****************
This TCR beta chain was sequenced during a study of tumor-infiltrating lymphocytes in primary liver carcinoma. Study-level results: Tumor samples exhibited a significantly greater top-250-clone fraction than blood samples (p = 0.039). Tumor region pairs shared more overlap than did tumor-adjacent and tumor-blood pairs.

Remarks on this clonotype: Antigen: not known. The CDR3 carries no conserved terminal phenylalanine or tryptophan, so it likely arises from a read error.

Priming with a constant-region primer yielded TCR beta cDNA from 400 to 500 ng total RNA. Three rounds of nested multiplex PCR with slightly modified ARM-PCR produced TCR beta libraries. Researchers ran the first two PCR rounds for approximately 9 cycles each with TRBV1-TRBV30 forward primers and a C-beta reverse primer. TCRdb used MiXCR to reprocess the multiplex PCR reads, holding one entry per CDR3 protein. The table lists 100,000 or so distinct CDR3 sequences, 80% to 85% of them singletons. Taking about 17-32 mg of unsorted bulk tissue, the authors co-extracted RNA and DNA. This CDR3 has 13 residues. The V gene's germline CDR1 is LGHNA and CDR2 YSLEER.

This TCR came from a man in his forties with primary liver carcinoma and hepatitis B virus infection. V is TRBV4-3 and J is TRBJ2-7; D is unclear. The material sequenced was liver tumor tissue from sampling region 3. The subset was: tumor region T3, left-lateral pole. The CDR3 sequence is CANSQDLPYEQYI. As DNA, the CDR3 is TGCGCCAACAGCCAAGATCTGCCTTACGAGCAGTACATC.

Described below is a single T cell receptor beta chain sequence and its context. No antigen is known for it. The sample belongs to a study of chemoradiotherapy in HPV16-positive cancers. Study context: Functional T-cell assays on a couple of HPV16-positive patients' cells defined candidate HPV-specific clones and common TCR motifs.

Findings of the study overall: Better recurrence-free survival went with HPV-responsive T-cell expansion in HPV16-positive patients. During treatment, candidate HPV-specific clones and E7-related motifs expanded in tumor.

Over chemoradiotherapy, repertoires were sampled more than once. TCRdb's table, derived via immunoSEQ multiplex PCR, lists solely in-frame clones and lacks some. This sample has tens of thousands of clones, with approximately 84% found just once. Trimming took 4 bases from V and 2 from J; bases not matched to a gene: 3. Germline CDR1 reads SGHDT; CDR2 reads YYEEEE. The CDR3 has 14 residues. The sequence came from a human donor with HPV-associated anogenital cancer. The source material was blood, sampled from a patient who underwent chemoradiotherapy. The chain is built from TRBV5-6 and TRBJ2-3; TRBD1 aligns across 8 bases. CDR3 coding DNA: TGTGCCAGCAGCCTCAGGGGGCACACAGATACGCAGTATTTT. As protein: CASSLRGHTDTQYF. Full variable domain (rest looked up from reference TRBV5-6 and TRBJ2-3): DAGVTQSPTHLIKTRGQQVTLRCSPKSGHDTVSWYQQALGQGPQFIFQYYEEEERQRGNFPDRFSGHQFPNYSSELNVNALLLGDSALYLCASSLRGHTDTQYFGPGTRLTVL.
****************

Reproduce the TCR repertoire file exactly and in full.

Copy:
This TCR beta chain was sequenced during a study of tumor-infiltrating lymphocytes in primary liver carcinoma. Study-level results: Tumor samples exhibited a significantly greater top-250-clone fraction than blood samples (p = 0.039). Tumor region pairs shared more overlap than did tumor-adjacent and tumor-blood pairs.

Remarks on this clonotype: Antigen: not known. The CDR3 carries no conserved terminal phenylalanine or tryptophan, so it likely arises from a read error.

Priming with a constant-region primer yielded TCR beta cDNA from 400 to 500 ng total RNA. Three rounds of nested multiplex PCR with slightly modified ARM-PCR produced TCR beta libraries. Researchers ran the first two PCR rounds for approximately 9 cycles each with TRBV1-TRBV30 forward primers and a C-beta reverse primer. TCRdb used MiXCR to reprocess the multiplex PCR reads, holding one entry per CDR3 protein. The table lists 100,000 or so distinct CDR3 sequences, 80% to 85% of them singletons. Taking about 17-32 mg of unsorted bulk tissue, the authors co-extracted RNA and DNA. This CDR3 has 13 residues. The V gene's germline CDR1 is LGHNA and CDR2 YSLEER.

This TCR came from a man in his forties with primary liver carcinoma and hepatitis B virus infection. V is TRBV4-3 and J is TRBJ2-7; D is unclear. The material sequenced was liver tumor tissue from sampling region 3. The subset was: tumor region T3, left-lateral pole. The CDR3 sequence is CANSQDLPYEQYI. As DNA, the CDR3 is TGCGCCAACAGCCAAGATCTGCCTTACGAGCAGTACATC.

Described below is a single T cell receptor beta chain sequence and its context. No antigen is known for it. The sample belongs to a study of chemoradiotherapy in HPV16-positive cancers. Study context: Functional T-cell assays on a couple of HPV16-positive patients' cells defined candidate HPV-specific clones and common TCR motifs.

Findings of the study overall: Better recurrence-free survival went with HPV-responsive T-cell expansion in HPV16-positive patients. During treatment, candidate HPV-specific clones and E7-related motifs expanded in tumor.

Over chemoradiotherapy, repertoires were sampled more than once. TCRdb's table, derived via immunoSEQ multiplex PCR, lists solely in-frame clones and lacks some. This sample has tens of thousands of clones, with approximately 84% found just once. Trimming took 4 bases from V and 2 from J; bases not matched to a gene: 3. Germline CDR1 reads SGHDT; CDR2 reads YYEEEE. The CDR3 has 14 residues. The sequence came from a human donor with HPV-associated anogenital cancer. The source material was blood, sampled from a patient who underwent chemoradiotherapy. The chain is built from TRBV5-6 and TRBJ2-3; TRBD1 aligns across 8 bases. CDR3 coding DNA: TGTGCCAGCAGCCTCAGGGGGCACACAGATACGCAGTATTTT. As protein: CASSLRGHTDTQYF. Full variable domain (rest looked up from reference TRBV5-6 and TRBJ2-3): DAGVTQSPTHLIKTRGQQVTLRCSPKSGHDTVSWYQQALGQGPQFIFQYYEEEERQRGNFPDRFSGHQFPNYSSELNVNALLLGDSALYLCASSLRGHTDTQYFGPGTRLTVL.